Erectile Dysfunction in Diabetes: An Opportunity to Prevent Future Cardiovascular Events

Erectile Dysfunction in Diabetes: An Opportunity to Prevent Future Cardiovascular Events



Raveendran AV*

Department of Internal Medicine, Govt. Medical College, Manjeri, Kerala, India




Journal of Clinical Diabetes



Diabetes is a major life style disease, biochemically characterized by hyperglycemia and is asymptomatic most of the time. The major clinical impact of diabetes is due to its varying complications which can affect any organ system or tissue in the body. Sexual dysfunction is a common problem seen in people with diabetes, especially those with poorly controlled diabetes and those with diabetes related complications and co-morbidities.


Sexual dysfunction, especially erectile dysfunction (ED) is common in people with diabetes and the reported prevalence varies from 27 to 75% [1]. But the exact statistics are not available and the number of cases that comes to the clinicians notice represents only the 'tip of the iceberg', because of the inhibition from the patient side to approach the clinician with sexual problem. More over most of the clinicians are not comfortable in addressing sexual problems due to various causes. Erectile dysfunction is 3-4 times higher in diabetic compared to non-diabetic and diabetes itself is a strong risk factor for the development of ED. More over ED develops about 10-15 yrs earlier in people with diabetes [2].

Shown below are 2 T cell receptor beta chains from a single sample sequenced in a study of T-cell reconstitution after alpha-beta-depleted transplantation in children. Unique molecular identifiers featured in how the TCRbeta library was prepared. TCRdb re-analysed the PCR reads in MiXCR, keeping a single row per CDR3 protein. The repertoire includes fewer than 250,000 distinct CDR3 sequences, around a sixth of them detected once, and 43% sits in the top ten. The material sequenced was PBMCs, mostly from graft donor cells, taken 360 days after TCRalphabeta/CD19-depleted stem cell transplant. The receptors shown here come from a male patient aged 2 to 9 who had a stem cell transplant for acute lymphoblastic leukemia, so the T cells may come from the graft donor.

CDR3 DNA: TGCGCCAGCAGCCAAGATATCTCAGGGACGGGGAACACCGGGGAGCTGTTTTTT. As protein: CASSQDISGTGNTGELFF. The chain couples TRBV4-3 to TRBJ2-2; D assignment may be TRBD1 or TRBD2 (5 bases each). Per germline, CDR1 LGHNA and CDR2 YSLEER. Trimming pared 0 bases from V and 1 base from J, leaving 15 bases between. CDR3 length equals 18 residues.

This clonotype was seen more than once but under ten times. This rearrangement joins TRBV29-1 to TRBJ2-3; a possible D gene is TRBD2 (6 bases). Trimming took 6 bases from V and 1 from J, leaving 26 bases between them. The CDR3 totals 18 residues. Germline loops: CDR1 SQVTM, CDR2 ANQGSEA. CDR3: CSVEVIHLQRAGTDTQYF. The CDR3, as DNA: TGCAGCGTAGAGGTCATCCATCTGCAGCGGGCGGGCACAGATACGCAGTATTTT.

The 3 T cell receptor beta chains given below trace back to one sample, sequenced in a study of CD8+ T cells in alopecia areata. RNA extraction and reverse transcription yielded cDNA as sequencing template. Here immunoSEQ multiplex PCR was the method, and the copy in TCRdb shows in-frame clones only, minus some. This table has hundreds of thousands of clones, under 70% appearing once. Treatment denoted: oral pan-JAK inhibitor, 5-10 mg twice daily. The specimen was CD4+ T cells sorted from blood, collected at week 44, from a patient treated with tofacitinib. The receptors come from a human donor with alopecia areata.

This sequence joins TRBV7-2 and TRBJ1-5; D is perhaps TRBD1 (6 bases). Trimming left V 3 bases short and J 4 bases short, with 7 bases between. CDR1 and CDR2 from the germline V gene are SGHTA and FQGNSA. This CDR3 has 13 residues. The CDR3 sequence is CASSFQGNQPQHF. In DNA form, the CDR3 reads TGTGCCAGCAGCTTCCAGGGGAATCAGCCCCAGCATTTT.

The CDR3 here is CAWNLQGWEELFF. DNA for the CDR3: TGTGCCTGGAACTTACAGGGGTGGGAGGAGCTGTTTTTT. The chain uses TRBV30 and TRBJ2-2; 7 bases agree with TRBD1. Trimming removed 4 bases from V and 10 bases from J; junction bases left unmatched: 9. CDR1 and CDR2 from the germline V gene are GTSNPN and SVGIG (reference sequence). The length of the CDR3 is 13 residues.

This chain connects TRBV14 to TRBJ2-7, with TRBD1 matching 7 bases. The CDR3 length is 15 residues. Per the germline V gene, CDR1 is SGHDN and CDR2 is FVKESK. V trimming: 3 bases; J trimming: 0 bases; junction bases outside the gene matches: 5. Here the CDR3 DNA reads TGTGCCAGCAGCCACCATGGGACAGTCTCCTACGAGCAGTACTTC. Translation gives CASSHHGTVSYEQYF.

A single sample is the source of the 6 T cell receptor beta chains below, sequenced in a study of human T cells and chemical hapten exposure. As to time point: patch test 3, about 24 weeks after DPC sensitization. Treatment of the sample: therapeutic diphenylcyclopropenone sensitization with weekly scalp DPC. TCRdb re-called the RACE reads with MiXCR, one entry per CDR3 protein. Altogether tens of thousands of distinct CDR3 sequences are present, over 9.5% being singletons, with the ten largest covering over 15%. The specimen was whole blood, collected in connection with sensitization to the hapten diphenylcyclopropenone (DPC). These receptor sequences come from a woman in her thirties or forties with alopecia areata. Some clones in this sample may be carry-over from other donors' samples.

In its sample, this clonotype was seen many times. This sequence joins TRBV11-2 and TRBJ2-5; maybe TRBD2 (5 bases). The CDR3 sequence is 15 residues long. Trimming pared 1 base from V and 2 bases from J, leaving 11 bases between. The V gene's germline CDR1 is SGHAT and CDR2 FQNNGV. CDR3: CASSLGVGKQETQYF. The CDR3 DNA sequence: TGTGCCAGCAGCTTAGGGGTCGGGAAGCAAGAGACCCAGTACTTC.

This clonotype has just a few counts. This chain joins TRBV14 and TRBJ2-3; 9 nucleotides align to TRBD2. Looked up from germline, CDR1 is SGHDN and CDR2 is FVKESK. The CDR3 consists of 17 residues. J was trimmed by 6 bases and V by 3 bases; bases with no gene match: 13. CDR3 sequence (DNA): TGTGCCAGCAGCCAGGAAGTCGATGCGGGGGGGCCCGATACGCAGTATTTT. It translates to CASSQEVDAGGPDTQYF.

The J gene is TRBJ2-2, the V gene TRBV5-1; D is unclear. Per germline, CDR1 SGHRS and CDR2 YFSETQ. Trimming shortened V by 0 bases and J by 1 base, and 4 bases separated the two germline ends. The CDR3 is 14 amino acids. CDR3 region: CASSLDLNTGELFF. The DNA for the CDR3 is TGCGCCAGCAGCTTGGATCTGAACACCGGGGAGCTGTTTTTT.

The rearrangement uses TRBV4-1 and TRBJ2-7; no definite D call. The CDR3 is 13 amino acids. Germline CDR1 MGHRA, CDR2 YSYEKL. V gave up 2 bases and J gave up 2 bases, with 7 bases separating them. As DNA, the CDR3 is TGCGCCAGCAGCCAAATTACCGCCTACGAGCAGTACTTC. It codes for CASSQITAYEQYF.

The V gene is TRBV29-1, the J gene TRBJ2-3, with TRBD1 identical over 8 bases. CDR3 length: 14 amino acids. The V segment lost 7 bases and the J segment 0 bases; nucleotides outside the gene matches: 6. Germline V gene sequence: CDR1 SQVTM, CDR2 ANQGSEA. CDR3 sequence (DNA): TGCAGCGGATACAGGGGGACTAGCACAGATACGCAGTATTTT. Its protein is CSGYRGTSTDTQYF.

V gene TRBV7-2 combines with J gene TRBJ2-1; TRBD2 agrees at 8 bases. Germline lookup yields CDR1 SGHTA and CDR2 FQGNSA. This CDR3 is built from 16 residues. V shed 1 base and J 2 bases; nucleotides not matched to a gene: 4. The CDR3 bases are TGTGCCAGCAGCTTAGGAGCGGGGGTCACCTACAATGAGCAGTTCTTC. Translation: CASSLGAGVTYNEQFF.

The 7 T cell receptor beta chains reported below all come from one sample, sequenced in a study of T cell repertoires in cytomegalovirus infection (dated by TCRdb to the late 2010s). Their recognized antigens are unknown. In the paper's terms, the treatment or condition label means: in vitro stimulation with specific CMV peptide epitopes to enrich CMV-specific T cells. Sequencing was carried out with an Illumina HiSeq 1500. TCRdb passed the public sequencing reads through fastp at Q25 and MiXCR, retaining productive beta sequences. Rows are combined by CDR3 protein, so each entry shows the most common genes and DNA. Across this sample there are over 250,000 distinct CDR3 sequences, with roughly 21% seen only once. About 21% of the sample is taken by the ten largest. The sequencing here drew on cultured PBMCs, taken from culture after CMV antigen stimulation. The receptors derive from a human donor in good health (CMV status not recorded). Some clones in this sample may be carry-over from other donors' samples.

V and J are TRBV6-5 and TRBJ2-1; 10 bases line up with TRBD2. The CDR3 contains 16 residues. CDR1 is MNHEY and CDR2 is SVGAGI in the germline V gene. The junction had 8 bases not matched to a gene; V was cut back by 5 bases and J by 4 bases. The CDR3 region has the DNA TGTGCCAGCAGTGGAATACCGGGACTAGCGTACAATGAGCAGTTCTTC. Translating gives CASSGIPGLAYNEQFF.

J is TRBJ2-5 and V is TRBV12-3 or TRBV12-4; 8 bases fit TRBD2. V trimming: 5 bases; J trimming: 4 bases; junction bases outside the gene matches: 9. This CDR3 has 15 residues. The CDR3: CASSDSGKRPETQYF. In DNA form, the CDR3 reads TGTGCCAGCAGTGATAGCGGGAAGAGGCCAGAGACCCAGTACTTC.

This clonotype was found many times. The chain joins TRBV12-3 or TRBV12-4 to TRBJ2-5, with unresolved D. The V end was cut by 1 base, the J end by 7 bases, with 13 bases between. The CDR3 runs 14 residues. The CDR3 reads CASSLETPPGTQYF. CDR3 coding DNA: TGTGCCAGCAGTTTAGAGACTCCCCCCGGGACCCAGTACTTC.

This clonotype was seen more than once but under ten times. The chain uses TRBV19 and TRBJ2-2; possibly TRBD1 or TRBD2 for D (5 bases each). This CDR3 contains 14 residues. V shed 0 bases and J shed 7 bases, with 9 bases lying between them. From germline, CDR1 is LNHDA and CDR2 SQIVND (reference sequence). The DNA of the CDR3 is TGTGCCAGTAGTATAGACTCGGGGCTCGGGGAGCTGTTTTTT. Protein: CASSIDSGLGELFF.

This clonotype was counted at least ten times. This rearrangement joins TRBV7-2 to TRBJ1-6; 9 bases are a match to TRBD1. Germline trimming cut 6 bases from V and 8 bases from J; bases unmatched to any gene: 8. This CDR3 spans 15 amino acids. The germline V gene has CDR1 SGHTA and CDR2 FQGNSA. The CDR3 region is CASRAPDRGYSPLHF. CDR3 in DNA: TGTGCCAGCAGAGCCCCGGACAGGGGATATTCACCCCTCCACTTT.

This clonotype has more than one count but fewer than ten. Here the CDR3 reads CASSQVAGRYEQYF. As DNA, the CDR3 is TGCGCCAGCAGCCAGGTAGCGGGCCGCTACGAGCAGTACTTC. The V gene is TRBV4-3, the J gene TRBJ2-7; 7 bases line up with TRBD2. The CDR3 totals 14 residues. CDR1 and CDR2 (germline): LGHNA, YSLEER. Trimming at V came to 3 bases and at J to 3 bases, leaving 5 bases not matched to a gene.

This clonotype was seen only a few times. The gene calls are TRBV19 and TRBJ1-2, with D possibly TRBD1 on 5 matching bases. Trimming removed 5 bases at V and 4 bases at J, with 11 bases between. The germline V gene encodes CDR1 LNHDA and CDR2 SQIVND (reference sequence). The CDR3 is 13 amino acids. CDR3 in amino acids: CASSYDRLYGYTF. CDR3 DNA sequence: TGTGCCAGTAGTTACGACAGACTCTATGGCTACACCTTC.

Erectile dysfunction is no longer considered an isolated sexual problem and it usually precedes cardiovascular (CV) disease onset. It is an early marker of future cardiovascular events. Major pathogenic mechanism of ED in diabetes is impaired endothelium-dependent and neural mediated relaxation of the smooth muscle of the corpus cavernous [3]. Endothelial dysfunction affects both penile arteries and coronary arteries but symptoms appear first in the penile artery territory since penile arteries are smaller (1-2 mm diameter) compared to coronary arteries (3-4 mm diameter) [4]. Usually there is a window of opportunity of 3 to 5 years between the onset of ED and development of symptomatic CVD [5].


Various self-responsive questionnaires like Brief Sexual Function Inventory and International Index of Erectile Function Questionnaire help to assess the pattern and severity of sexual dysfunction. In addition to assessment of glycemic control and diabetes related complications and co-morbidities, various tests like Rigi scan, NPT, hormonal assay help in the evaluation of ED.


Control of diabetes and overall CV risk reduction is important in the treatment of sexual dysfunction in diabetics. Treatment of ED depends on underlying cause. Various treatment options available include Phosphodiesterase type 5 (PDE5) inhibitors like sildenafil, tadalafil etc, intra-cavernously injection and penile implants. PDE5 inhibitors improve endothelial dysfunction and may be useful in cardiovascular disease in addition to management of ED [6]. But clinician must always remember that treatment of ED in people with diabetes must always include glycemic control and risk reduction of CV events in addition to specific therapies directed towards ED. So the treatment of ED serves dual purpose- restoring sexual function and reduction of future CV events.


Citation: Raveendran AV (2018) Erectile Dysfunction in Diabetes: An Opportunity to Prevent Future Cardiovascular Events. J Clin Diabetes 1:e104.


Copyright: © 2018 Raveendran AV. This is an open-access article distributed under the terms of the Creative Commons Attribution License, which permits unrestricted use, distribution, and reproduction in any medium, provided the original author and source are credited.



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